Evaluations as a tool to enhance policymaking: from COVID-19 to the climate crisis

News, 26 October 2020
A new briefing analyses how evaluations can be used to improve policymaking to address the climate emergency, using examples from the global reaction to the coronavirus pandemic.
People in medical suits and masks taking notes.

Lessons from the management of COVID-19 can serve as lessons to address other imminent emergencies, such as the climate crisis, according to a new briefing (Photo: CDC Global via FlickrCC BY 2.0)

The COVID-19 pandemic has shown that governments are able to legislate promptly, implement new national policies and endure costly actions in order to tackle the health emergency and save lives – in the short term.

But while the public health crisis has emphasised the importance of using global and localised data to inform flexible and adaptive policies in fast-changing situations, it has also pointed to the risks of making policies without a strong and robust evidence base – over the longer term.

In light of this, a newly launched briefing by IIED, EVALSDGs and DEval – German Institute for Development Evaluation highlights how lessons from the management of COVID-19 can serve as lessons to address other imminent emergencies such as the climate crisis.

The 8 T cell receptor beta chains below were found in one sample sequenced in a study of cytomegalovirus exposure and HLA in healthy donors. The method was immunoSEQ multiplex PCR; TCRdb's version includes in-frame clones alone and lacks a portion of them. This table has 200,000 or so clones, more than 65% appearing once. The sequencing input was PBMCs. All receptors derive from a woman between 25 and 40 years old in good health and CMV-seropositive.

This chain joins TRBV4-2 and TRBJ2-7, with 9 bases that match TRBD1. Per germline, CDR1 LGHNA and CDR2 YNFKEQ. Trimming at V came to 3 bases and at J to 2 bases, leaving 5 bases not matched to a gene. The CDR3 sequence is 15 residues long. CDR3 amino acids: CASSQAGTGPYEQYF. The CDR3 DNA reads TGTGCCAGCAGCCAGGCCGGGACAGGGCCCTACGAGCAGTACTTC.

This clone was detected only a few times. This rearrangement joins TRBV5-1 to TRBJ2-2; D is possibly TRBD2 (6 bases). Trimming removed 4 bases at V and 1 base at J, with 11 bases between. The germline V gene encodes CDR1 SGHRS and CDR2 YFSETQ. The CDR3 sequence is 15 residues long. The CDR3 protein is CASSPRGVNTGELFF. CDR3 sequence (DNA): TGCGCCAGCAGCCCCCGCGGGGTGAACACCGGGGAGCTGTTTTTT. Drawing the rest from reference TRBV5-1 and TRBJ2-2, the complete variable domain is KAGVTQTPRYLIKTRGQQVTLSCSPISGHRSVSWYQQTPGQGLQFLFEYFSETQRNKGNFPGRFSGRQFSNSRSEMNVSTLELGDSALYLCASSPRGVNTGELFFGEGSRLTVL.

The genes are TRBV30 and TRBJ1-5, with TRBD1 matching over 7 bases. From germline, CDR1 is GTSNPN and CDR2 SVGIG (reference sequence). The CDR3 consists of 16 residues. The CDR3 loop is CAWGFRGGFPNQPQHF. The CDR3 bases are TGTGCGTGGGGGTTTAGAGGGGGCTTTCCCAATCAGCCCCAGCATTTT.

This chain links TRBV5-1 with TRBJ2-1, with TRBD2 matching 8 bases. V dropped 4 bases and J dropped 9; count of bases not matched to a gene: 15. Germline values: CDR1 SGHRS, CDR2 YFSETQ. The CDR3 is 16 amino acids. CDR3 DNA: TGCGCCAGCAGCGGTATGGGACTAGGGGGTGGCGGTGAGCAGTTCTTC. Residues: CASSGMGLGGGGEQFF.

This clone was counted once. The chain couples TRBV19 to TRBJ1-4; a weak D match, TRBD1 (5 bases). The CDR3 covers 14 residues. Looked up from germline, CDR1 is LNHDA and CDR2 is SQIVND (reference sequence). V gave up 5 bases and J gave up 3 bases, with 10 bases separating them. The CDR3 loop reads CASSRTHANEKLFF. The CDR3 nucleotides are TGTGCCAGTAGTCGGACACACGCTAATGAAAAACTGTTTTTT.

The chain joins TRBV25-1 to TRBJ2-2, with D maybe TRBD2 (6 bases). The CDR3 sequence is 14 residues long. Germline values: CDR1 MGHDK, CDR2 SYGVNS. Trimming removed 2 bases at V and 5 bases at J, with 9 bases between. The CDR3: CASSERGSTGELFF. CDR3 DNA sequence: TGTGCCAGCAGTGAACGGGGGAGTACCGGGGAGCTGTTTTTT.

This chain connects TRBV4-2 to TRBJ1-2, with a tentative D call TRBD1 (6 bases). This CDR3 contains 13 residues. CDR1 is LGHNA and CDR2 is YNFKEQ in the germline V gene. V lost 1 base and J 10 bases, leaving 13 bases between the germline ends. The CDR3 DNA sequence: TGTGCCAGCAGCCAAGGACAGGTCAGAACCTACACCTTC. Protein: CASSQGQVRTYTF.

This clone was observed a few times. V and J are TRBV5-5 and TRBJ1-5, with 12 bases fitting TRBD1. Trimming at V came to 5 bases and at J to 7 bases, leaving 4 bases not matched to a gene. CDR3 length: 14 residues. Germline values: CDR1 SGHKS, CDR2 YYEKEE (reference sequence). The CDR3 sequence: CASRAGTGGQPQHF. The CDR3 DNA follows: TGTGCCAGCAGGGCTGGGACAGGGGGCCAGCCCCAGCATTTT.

Despite a wealth of climate change data, global political action has failed to enact rapid and effective actions to build more resilient societies. This publication assesses how governments can use evaluations to introduce evidence into decision-making in order to accelerate progress towards climate policy – looking at what has been done well, and what needs to be improved from the COVID-19 experiences.

Authors Dirk Hoffmann, Dorothy Lucks, Kassem El-​Saddik and IIED’s Emilie Beauchamp and Stefano D’Errico suggest four ways evaluations can be used to respond to the climate crisis. These are to:

  • Integrate different approaches to produce evidence in complex settings – such as individual behaviours, expert knowledge and models like the theory of change or scenarios
  • Improve policy coherence and cooperation across scales and sectors to check if different policies are reinforcing, neutralising or even negatively affecting their intended outcomes
  • Promote flexible policies and learning for sustainable solutions, so they can be incorporated into timely responses to unexpected crises, and
  • Help identify opportunities for socially just transformation and help promote mutual accountability.

Evaluations can play a key role in designing what resilient societies look like, by providing spaces to understand complexity, learn and adapt better

The publication concludes that evaluations are a critical mechanism to integrate adaptive management in policymaking, which allows for adjustments to sudden change, and to generate recommendations to respond to climate risks and advance the Sustainable Development Goals.

This briefing is part of the project 'Effective evaluation for the Sustainable Development Goals'.


Emilie Beauchamp (emilie.beauchamp@iied.org), senior researcher, IIED’s Strategy and Learning group

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